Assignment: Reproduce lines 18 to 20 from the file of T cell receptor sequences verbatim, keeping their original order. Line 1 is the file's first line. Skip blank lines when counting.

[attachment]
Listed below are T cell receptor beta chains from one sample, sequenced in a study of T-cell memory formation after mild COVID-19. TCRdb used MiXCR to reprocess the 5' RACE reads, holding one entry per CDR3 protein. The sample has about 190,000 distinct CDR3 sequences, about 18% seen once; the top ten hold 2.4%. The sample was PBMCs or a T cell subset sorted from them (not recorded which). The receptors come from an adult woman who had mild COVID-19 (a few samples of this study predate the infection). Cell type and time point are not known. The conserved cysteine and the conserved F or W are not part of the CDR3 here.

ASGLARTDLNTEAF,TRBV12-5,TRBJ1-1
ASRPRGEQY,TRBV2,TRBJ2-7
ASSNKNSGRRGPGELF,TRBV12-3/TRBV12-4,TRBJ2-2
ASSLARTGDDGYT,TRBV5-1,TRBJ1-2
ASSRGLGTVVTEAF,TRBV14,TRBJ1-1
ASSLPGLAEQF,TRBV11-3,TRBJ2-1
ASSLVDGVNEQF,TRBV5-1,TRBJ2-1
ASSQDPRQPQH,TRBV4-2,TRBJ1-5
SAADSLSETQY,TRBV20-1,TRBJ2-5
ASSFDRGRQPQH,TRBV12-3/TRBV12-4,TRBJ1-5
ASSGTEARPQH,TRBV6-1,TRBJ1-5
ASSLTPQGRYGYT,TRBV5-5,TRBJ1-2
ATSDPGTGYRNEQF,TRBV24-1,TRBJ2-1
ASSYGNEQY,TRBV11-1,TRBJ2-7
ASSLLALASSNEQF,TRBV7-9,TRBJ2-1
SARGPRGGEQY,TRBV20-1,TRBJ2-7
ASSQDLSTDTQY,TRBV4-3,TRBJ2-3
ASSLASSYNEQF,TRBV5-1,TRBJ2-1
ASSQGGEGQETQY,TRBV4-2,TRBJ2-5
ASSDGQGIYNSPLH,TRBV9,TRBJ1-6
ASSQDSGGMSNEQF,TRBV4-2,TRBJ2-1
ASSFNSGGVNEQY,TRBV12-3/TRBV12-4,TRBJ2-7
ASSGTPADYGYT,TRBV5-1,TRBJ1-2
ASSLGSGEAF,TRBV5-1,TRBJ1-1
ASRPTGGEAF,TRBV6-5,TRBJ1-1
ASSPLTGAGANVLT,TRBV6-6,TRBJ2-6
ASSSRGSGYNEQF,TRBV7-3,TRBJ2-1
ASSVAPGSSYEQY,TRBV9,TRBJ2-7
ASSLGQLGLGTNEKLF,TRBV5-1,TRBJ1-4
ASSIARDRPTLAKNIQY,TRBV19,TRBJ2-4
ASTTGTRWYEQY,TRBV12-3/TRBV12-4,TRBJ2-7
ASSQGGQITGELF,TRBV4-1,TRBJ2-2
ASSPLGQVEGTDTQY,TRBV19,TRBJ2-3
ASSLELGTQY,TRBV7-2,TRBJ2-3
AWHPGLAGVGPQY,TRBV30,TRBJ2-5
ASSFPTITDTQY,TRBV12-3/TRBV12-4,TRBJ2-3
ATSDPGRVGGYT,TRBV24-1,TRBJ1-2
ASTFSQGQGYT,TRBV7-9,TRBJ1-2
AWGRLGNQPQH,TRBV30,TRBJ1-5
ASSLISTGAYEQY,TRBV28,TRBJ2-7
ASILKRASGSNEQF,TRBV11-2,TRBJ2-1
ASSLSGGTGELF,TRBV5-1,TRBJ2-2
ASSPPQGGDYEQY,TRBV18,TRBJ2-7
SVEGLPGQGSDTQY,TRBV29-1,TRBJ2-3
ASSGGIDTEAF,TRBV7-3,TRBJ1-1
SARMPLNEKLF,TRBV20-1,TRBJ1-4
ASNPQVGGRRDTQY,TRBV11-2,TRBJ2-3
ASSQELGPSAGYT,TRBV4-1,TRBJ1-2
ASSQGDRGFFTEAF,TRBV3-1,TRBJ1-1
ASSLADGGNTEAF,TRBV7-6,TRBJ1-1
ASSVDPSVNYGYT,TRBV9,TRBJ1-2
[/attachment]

ASSQDLSTDTQY,TRBV4-3,TRBJ2-3
ASSLASSYNEQF,TRBV5-1,TRBJ2-1
ASSQGGEGQETQY,TRBV4-2,TRBJ2-5